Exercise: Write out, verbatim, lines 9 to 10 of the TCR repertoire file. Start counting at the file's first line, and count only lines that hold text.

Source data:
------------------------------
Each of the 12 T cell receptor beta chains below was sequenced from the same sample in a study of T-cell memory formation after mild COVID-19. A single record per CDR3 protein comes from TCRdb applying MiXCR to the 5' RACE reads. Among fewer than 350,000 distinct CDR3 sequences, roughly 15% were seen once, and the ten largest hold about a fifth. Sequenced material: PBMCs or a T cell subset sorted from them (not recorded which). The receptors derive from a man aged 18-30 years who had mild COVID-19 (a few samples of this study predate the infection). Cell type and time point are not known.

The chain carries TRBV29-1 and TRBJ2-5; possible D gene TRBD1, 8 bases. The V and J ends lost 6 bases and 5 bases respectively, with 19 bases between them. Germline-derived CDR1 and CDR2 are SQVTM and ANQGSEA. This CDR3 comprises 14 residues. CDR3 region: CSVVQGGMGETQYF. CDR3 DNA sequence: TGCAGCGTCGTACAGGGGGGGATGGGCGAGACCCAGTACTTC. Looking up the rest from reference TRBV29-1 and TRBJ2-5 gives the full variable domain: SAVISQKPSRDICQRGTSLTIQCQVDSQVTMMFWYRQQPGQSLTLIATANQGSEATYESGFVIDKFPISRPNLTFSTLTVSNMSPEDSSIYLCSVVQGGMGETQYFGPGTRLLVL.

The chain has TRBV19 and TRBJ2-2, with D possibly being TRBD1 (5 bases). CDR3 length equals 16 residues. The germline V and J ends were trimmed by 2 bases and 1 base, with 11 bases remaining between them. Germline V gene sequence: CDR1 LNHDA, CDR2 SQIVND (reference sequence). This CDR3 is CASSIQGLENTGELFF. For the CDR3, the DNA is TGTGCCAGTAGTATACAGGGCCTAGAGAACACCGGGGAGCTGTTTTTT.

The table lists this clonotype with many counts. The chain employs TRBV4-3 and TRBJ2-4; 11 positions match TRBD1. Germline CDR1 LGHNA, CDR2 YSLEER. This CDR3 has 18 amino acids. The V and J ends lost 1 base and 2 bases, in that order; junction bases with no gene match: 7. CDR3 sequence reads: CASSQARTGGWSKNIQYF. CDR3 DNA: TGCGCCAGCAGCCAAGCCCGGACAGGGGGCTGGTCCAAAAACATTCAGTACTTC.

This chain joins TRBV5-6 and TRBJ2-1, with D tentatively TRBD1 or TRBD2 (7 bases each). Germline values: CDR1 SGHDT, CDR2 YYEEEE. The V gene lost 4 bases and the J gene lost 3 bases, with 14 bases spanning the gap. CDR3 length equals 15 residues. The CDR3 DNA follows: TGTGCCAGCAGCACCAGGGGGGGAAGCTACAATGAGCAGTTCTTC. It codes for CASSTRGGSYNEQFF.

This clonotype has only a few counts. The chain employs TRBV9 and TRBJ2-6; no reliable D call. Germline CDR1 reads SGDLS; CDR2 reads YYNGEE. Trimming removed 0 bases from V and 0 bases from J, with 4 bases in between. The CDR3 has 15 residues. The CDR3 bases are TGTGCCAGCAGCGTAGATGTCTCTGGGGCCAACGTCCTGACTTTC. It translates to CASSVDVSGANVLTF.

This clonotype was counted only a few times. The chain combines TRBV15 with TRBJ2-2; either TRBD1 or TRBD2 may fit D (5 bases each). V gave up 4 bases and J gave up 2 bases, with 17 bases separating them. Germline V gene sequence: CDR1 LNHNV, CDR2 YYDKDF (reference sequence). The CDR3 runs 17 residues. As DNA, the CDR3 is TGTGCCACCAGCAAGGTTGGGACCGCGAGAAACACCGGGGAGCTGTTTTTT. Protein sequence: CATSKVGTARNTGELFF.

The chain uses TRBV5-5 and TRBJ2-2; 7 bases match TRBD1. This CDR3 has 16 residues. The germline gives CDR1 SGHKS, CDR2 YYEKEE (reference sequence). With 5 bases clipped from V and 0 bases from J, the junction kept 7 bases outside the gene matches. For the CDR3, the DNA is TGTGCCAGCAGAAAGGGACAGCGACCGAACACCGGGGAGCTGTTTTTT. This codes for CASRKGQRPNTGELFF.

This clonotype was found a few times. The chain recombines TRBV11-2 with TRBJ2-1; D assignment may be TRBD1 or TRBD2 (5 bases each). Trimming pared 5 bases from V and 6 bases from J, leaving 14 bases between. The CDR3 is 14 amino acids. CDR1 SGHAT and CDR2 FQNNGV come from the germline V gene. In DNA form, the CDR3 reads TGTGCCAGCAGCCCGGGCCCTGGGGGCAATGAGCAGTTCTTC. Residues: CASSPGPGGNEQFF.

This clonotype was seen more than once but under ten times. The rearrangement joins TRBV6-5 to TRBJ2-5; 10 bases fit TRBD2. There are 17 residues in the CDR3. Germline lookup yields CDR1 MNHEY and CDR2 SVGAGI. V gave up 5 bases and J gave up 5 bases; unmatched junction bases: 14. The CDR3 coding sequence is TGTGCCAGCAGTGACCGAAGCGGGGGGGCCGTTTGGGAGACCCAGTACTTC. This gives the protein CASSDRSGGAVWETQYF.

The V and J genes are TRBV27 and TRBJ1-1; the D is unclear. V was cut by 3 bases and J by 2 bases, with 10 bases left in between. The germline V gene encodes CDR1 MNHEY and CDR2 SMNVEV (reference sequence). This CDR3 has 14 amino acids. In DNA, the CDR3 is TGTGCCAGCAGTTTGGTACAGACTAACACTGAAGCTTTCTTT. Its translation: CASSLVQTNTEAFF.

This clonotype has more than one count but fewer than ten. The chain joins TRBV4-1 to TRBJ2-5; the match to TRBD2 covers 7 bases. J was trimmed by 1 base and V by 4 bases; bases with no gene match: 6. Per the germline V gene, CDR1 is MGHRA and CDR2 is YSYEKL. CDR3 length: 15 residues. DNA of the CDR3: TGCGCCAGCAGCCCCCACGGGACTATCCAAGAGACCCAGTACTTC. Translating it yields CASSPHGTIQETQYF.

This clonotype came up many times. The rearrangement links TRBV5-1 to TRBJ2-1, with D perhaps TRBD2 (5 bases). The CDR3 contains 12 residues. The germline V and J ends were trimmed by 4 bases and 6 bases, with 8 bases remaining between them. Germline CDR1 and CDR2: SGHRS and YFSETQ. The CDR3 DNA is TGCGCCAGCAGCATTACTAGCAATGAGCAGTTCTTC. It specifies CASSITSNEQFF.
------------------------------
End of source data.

This clonotype was found a few times. The chain recombines TRBV11-2 with TRBJ2-1; D assignment may be TRBD1 or TRBD2 (5 bases each). Trimming pared 5 bases from V and 6 bases from J, leaving 14 bases between. The CDR3 is 14 amino acids. CDR1 SGHAT and CDR2 FQNNGV come from the germline V gene. In DNA form, the CDR3 reads TGTGCCAGCAGCCCGGGCCCTGGGGGCAATGAGCAGTTCTTC. Residues: CASSPGPGGNEQFF.

This clonotype was seen more than once but under ten times. The rearrangement joins TRBV6-5 to TRBJ2-5; 10 bases fit TRBD2. There are 17 residues in the CDR3. Germline lookup yields CDR1 MNHEY and CDR2 SVGAGI. V gave up 5 bases and J gave up 5 bases; unmatched junction bases: 14. The CDR3 coding sequence is TGTGCCAGCAGTGACCGAAGCGGGGGGGCCGTTTGGGAGACCCAGTACTTC. This gives the protein CASSDRSGGAVWETQYF.